UN Secretary General implements paperless action plan for Conference of the Parties

December 21st, 2012 | Posted by Kevin Corley in Document and Information Capture | Document Management | Information Management

According to Bloomberg, United Nations Secretary General Ban Ki-Moon has devised a global mission to make the global Conference of the Parties (COP) paperless by 2015. This year's objective was to reduce paper used by the meeting to three million sheets, as opposed to an estimated five million in past years.

Hundreds of trees were saved this year due to a "Paper Smart" document imaging system that has already been implemented into the New York United Nations headquarters, AME Info reported. The new system allowed attendees to access and alter the documents online, although representatives still have the option to print copies at counters throughout the conference. As a result, discussions are also more accessible to the public since members of the press can view these digital copies.

All conference attendees are guaranteed easy access to the information since applications for smartphones and tablets were developed to further support the environmental objectives of the system, according to AME info.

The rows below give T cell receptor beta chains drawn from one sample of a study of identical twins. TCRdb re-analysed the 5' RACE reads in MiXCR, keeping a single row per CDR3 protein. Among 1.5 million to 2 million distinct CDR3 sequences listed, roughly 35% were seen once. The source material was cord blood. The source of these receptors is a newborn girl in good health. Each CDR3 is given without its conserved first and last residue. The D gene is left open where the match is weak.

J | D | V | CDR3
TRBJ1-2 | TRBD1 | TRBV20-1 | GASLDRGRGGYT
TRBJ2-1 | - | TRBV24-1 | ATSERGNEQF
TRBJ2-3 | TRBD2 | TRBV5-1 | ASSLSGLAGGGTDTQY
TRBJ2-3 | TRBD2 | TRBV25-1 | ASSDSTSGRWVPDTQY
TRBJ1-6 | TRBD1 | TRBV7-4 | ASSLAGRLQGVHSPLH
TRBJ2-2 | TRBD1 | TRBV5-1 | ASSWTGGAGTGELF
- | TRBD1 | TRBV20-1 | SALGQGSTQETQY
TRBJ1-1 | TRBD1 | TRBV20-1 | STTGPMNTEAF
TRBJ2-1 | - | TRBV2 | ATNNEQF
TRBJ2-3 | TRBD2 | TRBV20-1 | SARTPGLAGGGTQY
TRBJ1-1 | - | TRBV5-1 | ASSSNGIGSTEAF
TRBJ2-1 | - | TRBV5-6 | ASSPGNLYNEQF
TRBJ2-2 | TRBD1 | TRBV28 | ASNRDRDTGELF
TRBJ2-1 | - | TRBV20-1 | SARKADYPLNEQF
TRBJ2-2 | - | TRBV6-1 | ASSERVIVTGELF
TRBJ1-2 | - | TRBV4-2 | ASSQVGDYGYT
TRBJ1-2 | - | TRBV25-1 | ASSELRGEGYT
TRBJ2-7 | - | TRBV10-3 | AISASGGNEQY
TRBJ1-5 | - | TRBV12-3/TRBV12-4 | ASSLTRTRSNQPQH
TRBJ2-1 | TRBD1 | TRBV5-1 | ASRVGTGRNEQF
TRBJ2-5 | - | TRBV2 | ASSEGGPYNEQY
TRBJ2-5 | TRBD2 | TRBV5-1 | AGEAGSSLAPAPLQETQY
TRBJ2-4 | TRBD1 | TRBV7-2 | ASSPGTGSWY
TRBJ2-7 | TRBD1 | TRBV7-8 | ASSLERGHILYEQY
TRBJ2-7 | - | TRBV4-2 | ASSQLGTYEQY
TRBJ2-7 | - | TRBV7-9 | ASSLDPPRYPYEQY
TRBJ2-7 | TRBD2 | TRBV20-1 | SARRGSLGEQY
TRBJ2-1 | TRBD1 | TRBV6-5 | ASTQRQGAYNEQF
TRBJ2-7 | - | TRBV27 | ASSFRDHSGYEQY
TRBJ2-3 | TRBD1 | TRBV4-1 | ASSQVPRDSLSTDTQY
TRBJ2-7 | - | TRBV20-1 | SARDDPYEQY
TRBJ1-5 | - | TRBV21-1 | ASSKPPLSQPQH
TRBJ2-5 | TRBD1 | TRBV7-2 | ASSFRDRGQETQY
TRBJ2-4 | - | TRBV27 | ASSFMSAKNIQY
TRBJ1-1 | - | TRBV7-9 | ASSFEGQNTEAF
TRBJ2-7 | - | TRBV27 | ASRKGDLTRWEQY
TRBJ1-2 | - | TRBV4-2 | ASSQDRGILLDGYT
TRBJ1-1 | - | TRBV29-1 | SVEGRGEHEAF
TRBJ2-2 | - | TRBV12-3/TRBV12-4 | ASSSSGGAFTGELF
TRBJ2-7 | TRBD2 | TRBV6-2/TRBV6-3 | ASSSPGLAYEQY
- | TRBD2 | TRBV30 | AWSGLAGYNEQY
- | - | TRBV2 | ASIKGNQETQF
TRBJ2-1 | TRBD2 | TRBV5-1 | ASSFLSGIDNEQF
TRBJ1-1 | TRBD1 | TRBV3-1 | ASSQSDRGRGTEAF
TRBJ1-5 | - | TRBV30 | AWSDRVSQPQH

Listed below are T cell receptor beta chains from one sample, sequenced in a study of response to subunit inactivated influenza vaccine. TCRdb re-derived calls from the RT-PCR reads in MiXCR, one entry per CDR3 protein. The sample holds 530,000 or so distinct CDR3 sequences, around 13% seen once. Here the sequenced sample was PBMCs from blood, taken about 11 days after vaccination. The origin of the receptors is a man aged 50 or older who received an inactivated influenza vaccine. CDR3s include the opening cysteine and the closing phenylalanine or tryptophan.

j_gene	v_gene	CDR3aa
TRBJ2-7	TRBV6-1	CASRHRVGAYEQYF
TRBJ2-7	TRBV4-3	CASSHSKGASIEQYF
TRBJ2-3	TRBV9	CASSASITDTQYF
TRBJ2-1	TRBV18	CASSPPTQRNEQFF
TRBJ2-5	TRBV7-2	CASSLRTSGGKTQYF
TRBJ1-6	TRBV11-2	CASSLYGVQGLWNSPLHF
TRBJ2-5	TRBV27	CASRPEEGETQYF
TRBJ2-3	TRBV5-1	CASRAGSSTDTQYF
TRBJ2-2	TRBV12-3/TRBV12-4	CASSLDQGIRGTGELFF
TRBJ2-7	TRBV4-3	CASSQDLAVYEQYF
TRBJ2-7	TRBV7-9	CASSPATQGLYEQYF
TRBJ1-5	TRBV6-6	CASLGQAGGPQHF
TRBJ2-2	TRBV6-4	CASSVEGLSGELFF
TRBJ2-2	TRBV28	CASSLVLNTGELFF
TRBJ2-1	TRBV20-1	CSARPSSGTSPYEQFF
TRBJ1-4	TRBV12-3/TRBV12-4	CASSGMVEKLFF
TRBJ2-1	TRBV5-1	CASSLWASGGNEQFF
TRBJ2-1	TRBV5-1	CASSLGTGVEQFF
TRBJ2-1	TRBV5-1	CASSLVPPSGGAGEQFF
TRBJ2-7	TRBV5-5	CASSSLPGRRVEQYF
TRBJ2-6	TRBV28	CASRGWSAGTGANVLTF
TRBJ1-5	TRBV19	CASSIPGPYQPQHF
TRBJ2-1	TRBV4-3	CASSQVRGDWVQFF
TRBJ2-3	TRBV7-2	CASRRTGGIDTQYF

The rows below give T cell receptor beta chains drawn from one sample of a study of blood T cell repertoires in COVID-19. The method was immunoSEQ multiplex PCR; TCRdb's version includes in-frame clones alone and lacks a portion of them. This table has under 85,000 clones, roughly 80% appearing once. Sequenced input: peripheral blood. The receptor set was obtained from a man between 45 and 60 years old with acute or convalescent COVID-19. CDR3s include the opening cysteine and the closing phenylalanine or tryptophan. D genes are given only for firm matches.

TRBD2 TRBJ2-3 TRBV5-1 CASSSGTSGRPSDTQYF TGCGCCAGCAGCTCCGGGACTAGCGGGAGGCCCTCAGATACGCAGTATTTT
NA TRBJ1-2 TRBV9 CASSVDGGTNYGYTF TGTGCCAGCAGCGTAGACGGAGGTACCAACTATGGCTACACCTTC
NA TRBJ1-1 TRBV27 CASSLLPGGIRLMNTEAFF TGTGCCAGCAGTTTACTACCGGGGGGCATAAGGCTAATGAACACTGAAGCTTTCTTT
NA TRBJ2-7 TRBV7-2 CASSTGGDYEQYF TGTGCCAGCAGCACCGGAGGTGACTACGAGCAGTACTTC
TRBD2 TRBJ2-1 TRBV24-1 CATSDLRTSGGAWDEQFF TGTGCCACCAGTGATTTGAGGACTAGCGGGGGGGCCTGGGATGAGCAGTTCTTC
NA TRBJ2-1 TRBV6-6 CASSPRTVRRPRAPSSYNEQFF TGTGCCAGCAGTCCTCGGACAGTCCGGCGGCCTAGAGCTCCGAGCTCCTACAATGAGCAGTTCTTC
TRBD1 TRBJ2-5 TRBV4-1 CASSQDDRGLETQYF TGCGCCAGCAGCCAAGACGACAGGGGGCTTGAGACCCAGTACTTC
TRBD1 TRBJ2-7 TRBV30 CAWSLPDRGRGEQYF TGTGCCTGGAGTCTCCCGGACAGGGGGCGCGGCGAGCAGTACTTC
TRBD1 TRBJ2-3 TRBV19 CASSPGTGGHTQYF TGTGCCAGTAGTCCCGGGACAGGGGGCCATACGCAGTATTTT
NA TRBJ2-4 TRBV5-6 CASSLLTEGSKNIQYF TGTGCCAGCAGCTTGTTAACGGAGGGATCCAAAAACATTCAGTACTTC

The transition has been a gradual one, though, as some nations and envoys can't adapt as easily to digital technologies. The lead representative for the European Commission, Artur Runge-Metzger, told Bloomberg that he is hopeful that people will eventually get used to the new system.

"You want to get to the point where you only have those documents electronically," he said.

Bloomberg communicated that when negotiators arrived to the conference this year, a computer screen showed 1,938,283 sheets of paper and 231 trees had been saved. This is an impressive 92 percent reduction from the same point of last year's meeting in South Africa.

Paper Smart stations have had more than just environmental benefits: According to AME info, approximately 70 jobs were created as a result of the initiative for personnel who will be authorizing and assisting access to the program.

The United Nations' efforts to reduce paper waste has been a success so far and has the potential to increase awareness of document digitization and its many advantages.

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